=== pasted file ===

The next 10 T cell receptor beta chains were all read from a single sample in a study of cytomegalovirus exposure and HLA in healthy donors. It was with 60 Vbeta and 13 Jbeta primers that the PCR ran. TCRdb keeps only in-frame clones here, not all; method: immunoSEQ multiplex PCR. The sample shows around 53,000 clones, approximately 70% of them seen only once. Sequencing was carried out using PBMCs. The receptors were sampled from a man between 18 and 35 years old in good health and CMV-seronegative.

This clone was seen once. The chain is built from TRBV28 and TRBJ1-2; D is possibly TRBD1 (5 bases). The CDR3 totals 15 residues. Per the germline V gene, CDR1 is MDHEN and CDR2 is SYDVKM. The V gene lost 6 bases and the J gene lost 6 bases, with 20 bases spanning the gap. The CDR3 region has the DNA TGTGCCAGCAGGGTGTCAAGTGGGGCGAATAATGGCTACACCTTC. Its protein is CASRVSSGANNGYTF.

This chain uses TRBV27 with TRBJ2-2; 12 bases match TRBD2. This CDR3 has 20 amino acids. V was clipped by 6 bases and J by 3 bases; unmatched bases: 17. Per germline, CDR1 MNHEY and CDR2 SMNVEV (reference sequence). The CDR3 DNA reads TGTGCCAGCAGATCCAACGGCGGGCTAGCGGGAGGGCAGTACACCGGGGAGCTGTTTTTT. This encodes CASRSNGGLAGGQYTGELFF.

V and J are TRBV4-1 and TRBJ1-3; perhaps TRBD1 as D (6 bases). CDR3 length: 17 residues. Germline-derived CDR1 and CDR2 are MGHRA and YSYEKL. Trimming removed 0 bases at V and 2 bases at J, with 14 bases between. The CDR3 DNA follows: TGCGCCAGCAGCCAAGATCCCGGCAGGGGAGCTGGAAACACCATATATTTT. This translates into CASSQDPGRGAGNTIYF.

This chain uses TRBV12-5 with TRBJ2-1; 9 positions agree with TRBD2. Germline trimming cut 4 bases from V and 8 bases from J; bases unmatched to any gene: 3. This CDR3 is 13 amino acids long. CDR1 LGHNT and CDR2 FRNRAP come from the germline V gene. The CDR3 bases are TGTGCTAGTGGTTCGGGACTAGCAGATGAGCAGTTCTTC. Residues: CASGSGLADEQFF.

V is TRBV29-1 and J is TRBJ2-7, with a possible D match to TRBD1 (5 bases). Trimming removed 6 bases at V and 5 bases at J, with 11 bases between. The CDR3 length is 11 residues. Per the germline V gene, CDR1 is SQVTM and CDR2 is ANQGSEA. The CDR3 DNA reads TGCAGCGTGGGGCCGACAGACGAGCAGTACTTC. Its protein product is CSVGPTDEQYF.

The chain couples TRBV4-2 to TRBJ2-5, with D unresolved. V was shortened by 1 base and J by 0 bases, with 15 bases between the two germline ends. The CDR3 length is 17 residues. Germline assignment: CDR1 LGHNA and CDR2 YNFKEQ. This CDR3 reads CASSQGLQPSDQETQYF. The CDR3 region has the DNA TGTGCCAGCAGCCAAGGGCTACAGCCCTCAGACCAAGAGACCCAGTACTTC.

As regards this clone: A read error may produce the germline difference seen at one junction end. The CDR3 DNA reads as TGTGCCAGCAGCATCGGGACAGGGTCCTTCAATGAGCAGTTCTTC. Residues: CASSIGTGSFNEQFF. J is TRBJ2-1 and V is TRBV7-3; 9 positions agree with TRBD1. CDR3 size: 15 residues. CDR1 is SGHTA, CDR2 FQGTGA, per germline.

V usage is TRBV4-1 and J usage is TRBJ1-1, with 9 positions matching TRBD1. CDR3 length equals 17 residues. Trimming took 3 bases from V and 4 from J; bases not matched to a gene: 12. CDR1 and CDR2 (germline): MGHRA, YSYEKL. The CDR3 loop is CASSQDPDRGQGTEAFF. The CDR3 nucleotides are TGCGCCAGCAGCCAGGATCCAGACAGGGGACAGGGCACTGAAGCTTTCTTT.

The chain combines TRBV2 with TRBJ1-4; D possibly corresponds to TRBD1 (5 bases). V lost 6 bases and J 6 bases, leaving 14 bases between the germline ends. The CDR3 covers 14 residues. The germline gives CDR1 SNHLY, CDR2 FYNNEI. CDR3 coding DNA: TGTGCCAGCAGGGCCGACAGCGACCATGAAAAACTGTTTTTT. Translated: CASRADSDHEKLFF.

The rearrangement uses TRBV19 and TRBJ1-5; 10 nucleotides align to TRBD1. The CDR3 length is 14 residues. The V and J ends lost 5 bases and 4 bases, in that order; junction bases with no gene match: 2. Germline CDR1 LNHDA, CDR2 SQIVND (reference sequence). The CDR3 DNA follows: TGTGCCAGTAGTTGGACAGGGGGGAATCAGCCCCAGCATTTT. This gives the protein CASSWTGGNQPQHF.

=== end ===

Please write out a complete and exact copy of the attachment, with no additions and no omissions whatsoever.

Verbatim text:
The next 10 T cell receptor beta chains were all read from a single sample in a study of cytomegalovirus exposure and HLA in healthy donors. It was with 60 Vbeta and 13 Jbeta primers that the PCR ran. TCRdb keeps only in-frame clones here, not all; method: immunoSEQ multiplex PCR. The sample shows around 53,000 clones, approximately 70% of them seen only once. Sequencing was carried out using PBMCs. The receptors were sampled from a man between 18 and 35 years old in good health and CMV-seronegative.

This clone was seen once. The chain is built from TRBV28 and TRBJ1-2; D is possibly TRBD1 (5 bases). The CDR3 totals 15 residues. Per the germline V gene, CDR1 is MDHEN and CDR2 is SYDVKM. The V gene lost 6 bases and the J gene lost 6 bases, with 20 bases spanning the gap. The CDR3 region has the DNA TGTGCCAGCAGGGTGTCAAGTGGGGCGAATAATGGCTACACCTTC. Its protein is CASRVSSGANNGYTF.

This chain uses TRBV27 with TRBJ2-2; 12 bases match TRBD2. This CDR3 has 20 amino acids. V was clipped by 6 bases and J by 3 bases; unmatched bases: 17. Per germline, CDR1 MNHEY and CDR2 SMNVEV (reference sequence). The CDR3 DNA reads TGTGCCAGCAGATCCAACGGCGGGCTAGCGGGAGGGCAGTACACCGGGGAGCTGTTTTTT. This encodes CASRSNGGLAGGQYTGELFF.

V and J are TRBV4-1 and TRBJ1-3; perhaps TRBD1 as D (6 bases). CDR3 length: 17 residues. Germline-derived CDR1 and CDR2 are MGHRA and YSYEKL. Trimming removed 0 bases at V and 2 bases at J, with 14 bases between. The CDR3 DNA follows: TGCGCCAGCAGCCAAGATCCCGGCAGGGGAGCTGGAAACACCATATATTTT. This translates into CASSQDPGRGAGNTIYF.

This chain uses TRBV12-5 with TRBJ2-1; 9 positions agree with TRBD2. Germline trimming cut 4 bases from V and 8 bases from J; bases unmatched to any gene: 3. This CDR3 is 13 amino acids long. CDR1 LGHNT and CDR2 FRNRAP come from the germline V gene. The CDR3 bases are TGTGCTAGTGGTTCGGGACTAGCAGATGAGCAGTTCTTC. Residues: CASGSGLADEQFF.

V is TRBV29-1 and J is TRBJ2-7, with a possible D match to TRBD1 (5 bases). Trimming removed 6 bases at V and 5 bases at J, with 11 bases between. The CDR3 length is 11 residues. Per the germline V gene, CDR1 is SQVTM and CDR2 is ANQGSEA. The CDR3 DNA reads TGCAGCGTGGGGCCGACAGACGAGCAGTACTTC. Its protein product is CSVGPTDEQYF.

The chain couples TRBV4-2 to TRBJ2-5, with D unresolved. V was shortened by 1 base and J by 0 bases, with 15 bases between the two germline ends. The CDR3 length is 17 residues. Germline assignment: CDR1 LGHNA and CDR2 YNFKEQ. This CDR3 reads CASSQGLQPSDQETQYF. The CDR3 region has the DNA TGTGCCAGCAGCCAAGGGCTACAGCCCTCAGACCAAGAGACCCAGTACTTC.

As regards this clone: A read error may produce the germline difference seen at one junction end. The CDR3 DNA reads as TGTGCCAGCAGCATCGGGACAGGGTCCTTCAATGAGCAGTTCTTC. Residues: CASSIGTGSFNEQFF. J is TRBJ2-1 and V is TRBV7-3; 9 positions agree with TRBD1. CDR3 size: 15 residues. CDR1 is SGHTA, CDR2 FQGTGA, per germline.

V usage is TRBV4-1 and J usage is TRBJ1-1, with 9 positions matching TRBD1. CDR3 length equals 17 residues. Trimming took 3 bases from V and 4 from J; bases not matched to a gene: 12. CDR1 and CDR2 (germline): MGHRA, YSYEKL. The CDR3 loop is CASSQDPDRGQGTEAFF. The CDR3 nucleotides are TGCGCCAGCAGCCAGGATCCAGACAGGGGACAGGGCACTGAAGCTTTCTTT.

The chain combines TRBV2 with TRBJ1-4; D possibly corresponds to TRBD1 (5 bases). V lost 6 bases and J 6 bases, leaving 14 bases between the germline ends. The CDR3 covers 14 residues. The germline gives CDR1 SNHLY, CDR2 FYNNEI. CDR3 coding DNA: TGTGCCAGCAGGGCCGACAGCGACCATGAAAAACTGTTTTTT. Translated: CASRADSDHEKLFF.

The rearrangement uses TRBV19 and TRBJ1-5; 10 nucleotides align to TRBD1. The CDR3 length is 14 residues. The V and J ends lost 5 bases and 4 bases, in that order; junction bases with no gene match: 2. Germline CDR1 LNHDA, CDR2 SQIVND (reference sequence). The CDR3 DNA follows: TGTGCCAGTAGTTGGACAGGGGGGAATCAGCCCCAGCATTTT. This gives the protein CASSWTGGNQPQHF.